Category : Minimum Wage

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Understanding the Tip Credit – Part 2 of 3

The Tip Credit is a popular method of payment used by restaurants, bars, and other businesses. However, a surprisingly large percentage of business owners do not fully understand how to properly apply the Tip Credit in terms of overtime, minimum wage and participation. In this three part series, we will break down each of these components for the proper use of the Tip Credit.

Today we address minimum wage.  In short, any employee in Florida receiving wages subject to the Tip Credit must be paid no less than $5.08 per hour directly from the employer. This rule applies no matter how much the employee receives in tips.

Let’s look at two scenarios:

Scenario A – The employer pays $200 for a 40 hour work week and the employee additionally averages $750/week in tips.

Scenario B – The employer pays $300 for a 40 hour work week and the employee additionally averages $200/week in tips.

In both scenarios, the employee earns well in excess of the Florida minimum wage. Also, the employee in Scenario A earns far more than in Scenario B. However, the employer in Scenario A fails to meet the minimum wage threshold.

The critical issue is that the employer’s contribution must be equivalent to the minimum wage times the number of hours worked. The amount of tips earned by the employee doesn’t matter so long as the employee’s total pay exceeds minimum wage (in Florida, that would be $324/week at the present minimum wage rate of $8.10/hour for a 40 hour week).  Thus, Scenario A fails because the employer is paying only $5.00/hour and not the required $5.08/hour.

Proposed Changes to FLSA Exemptions…Are You Ready?

In July 2015, the Department of Labor (“DOL”) proposed significant changes to the Executive, Administrative, Professional (“EAP”) or “white-collar” exemption under the Fair Labor Standards Act (“FLSA”). The FLSA makes it illegal for an employer to pay under the minimum wage and forces employers to pay overtime to those employees who are (properly) classified as “non-exempt.” The modifications, if they are approved, will increase the salary threshold for those white-collar workers who may now be exempt from overtime laws.

….So, what does this mean for employers??

First, it is important for employers to understand the changes proposed, should they go into effect. Here is an example of how the new rules may affect you, a business owner: Company, Inc. (which is an “employer” within the guidelines of the FLSA) employs an office manager named Robert. Under the current rules, such a position may be exempt under the Administrative exemption (you can read more about that here). In order to be exempt, Robert would have to earn at least $455/week, perform primarily non-manual labor which is directly related to the operations of the employer, and have independent discretion with regard to significant matters. Well, let’s say that Company, Inc. has an employment law attorney on retainer and knows that Robert is properly exempt from overtime. So, Robert works about 60 hours a week and gets paid $500/week, regardless of the hours he works.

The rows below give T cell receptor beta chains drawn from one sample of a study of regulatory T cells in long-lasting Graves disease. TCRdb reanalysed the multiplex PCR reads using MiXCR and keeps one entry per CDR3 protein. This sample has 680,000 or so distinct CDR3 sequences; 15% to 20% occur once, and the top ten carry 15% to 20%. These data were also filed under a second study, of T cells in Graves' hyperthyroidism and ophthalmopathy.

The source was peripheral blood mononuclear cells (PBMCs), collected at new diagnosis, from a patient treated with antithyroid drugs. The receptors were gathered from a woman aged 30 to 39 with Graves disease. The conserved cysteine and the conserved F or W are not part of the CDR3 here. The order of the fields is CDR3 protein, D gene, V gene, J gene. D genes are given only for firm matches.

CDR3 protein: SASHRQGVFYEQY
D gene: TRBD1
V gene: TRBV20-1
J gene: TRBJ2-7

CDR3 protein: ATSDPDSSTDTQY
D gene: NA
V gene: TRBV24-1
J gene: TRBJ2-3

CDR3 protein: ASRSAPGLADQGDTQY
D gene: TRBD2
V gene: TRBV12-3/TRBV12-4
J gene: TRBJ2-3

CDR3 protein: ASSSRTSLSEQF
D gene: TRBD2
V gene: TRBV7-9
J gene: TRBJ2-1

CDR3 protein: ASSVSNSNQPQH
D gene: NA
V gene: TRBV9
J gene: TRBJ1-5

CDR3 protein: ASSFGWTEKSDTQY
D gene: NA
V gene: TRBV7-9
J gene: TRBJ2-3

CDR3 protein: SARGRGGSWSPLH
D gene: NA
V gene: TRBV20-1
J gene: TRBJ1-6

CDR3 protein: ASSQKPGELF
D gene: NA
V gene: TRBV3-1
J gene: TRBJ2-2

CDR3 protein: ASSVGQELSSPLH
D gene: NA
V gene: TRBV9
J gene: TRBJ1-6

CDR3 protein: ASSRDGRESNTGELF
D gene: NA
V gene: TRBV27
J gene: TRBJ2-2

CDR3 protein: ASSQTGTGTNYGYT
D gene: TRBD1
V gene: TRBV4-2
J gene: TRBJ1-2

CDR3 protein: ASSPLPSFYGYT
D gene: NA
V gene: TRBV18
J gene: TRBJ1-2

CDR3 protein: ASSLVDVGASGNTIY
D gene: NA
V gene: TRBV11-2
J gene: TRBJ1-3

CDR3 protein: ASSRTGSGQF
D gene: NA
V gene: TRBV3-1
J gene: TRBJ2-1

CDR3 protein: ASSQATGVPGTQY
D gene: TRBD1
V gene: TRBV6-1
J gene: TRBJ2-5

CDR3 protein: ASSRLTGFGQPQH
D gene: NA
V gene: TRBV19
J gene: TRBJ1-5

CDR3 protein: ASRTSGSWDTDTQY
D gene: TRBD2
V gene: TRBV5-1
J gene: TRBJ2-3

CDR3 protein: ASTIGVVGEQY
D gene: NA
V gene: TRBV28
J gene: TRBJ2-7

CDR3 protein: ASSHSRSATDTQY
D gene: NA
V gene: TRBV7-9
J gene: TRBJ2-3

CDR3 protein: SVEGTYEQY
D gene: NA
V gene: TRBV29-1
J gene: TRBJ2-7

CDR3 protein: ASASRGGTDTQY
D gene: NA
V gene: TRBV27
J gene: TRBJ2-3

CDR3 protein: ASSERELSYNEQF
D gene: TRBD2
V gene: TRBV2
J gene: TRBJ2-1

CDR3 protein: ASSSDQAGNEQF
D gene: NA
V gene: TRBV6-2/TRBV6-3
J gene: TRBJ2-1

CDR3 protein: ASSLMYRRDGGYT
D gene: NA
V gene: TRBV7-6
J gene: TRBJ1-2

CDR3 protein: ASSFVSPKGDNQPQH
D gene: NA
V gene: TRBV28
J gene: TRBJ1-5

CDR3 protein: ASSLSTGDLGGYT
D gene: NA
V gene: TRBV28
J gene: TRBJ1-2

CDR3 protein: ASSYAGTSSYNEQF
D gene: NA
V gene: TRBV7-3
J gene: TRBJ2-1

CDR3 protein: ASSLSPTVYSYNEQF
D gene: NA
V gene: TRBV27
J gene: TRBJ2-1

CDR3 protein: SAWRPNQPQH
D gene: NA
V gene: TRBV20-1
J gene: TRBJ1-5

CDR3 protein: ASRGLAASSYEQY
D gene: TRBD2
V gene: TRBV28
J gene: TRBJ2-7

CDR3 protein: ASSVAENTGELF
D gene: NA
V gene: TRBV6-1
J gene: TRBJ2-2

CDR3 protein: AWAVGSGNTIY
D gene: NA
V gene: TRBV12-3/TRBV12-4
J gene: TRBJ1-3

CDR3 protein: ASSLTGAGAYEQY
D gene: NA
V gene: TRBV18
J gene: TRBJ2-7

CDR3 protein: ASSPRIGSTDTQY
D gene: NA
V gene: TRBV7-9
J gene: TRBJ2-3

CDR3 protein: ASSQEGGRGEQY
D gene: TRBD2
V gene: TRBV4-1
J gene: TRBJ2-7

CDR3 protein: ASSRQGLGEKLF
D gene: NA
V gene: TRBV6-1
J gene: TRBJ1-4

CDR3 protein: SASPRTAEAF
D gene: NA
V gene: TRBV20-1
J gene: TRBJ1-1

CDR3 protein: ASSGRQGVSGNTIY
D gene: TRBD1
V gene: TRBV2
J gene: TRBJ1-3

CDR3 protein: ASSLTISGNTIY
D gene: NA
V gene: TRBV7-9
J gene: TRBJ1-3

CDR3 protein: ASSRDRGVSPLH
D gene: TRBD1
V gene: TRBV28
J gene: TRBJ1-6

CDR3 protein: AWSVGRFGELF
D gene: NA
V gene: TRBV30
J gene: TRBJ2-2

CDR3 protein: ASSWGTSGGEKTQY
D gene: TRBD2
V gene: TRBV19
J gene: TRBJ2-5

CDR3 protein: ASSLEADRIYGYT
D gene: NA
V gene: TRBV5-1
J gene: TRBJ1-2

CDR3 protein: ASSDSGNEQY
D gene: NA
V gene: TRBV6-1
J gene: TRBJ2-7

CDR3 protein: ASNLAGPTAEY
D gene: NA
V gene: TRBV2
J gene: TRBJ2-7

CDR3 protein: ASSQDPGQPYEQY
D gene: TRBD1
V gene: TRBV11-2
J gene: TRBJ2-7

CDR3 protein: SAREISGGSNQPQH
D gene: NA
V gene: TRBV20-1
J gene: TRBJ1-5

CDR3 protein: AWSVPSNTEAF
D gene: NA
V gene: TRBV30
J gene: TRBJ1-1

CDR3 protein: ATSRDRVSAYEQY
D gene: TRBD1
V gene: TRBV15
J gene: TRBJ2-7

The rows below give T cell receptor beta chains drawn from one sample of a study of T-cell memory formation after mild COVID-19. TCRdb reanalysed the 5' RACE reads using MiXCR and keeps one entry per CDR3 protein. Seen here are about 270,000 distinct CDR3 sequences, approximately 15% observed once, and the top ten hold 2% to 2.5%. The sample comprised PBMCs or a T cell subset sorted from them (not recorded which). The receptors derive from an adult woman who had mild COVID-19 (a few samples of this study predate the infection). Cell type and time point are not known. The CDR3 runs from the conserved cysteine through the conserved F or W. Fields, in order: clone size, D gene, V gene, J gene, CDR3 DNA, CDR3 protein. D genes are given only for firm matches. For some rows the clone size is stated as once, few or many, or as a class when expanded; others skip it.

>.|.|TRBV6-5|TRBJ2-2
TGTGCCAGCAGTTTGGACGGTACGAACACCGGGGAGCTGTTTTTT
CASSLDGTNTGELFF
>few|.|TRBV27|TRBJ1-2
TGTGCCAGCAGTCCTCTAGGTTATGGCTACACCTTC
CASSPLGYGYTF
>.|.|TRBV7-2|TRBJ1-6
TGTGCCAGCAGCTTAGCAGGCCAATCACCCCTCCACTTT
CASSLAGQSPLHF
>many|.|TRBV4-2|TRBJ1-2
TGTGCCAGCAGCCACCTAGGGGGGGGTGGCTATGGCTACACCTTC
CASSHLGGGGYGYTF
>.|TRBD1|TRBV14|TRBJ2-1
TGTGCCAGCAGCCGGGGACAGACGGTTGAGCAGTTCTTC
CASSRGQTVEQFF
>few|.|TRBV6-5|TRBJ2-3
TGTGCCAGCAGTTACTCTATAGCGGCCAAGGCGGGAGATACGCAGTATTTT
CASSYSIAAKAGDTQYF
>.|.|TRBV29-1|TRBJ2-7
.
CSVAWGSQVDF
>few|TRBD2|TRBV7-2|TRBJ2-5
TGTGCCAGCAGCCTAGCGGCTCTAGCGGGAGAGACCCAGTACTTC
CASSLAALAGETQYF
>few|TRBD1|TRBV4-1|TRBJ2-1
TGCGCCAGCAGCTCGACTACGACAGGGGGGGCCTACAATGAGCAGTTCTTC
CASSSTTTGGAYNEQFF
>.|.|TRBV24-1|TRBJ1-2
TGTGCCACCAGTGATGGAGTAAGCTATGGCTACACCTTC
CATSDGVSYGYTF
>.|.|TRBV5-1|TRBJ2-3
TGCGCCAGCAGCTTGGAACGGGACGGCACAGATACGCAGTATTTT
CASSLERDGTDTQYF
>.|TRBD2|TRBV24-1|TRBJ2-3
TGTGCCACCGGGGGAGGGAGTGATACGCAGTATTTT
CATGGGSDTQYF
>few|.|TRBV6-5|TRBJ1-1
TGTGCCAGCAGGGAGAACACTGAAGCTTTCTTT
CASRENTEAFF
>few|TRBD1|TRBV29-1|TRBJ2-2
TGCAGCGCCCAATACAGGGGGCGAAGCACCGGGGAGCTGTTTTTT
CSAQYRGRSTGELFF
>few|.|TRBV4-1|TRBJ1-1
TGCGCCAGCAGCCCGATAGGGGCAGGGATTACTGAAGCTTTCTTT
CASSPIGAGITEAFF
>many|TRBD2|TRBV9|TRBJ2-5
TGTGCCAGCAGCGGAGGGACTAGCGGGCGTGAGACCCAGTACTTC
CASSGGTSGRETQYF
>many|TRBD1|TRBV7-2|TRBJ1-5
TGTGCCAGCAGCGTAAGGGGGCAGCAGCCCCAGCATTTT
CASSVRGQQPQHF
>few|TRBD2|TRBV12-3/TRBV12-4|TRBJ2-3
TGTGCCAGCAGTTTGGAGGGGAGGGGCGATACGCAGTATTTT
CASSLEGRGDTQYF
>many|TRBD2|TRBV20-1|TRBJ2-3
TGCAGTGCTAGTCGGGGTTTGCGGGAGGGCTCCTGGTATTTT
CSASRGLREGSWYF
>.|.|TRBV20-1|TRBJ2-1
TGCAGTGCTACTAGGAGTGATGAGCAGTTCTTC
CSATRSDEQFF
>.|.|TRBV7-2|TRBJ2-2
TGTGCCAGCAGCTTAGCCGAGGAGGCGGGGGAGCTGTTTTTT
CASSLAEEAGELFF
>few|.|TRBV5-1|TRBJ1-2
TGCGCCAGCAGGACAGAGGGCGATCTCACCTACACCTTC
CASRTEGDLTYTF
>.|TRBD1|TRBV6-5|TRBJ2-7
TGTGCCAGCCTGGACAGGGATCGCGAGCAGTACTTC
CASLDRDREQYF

If the proposed changes are made, the required salary Robert would have to make could be as high as $970/week. This is a massive increase to Robert’s pay. This is also a massive increase to Company, Inc.’s payroll expenditures. So, if Company, Inc. wishes to avoid paying Robert overtime, they will need to increase his salary from $26,000/year to $50,440.

It is important for employers to understand the “why” as well: the DOL pointed out that the current threshold of $455/week is actually below the poverty line for a family of four. What’s more, the last time any modifications to this part of the FLSA were made was more than 10 years ago, in 2004. Since then, there have been several increases to the minimum wage, yet no changes to this salary threshold. So, it makes sense.

However, if you are a business owner who has questions about whether or not you have to change the classification of some of your employees, need to change the the way some of your employees are paid, or may have to start using a time-keeping system given this new proposed rule, please contact a knowledgeable and qualified employment law attorney within your state.

Did you Know? Florida’s Minimum Wage to Increase in 2015

Hopefully the first post in a new series, “Did you Know?” which will serve to inform employers and employees about new (or maybe just lesser known) facts about work.

For all our friends in the Sunshine State, the minimum wage will be raised to $8.05 beginning January 1, 2015 and the minimum wage for tipped employees will rise to $5.03. This increase is due to the Florida Minimum Wage Act which authorizes the DEO (Department of Economic Opportunity) to annually adjust the minimum wage based on a variety of factors.

Employers: make sure you visit the DEO and get the latest minimum wage posters which must be displayed for your employees.

Employees: make sure that your new hourly rate is equal to or above $8.05, or $5.03 if you are a tipped employee, beginning January 1, 2015.

If you are in Florida and need assistance or advice regarding minimum wage and/or overtime, contact us!

Disclaimer: Nothing contained in this post is meant to be construed as legal advice. If you require legal advice, contact a qualified attorney in your state. Nothing contained herein is meant to create the attorney-client relationship, and any comments, posts, or replies are not confidential and are not legal advice.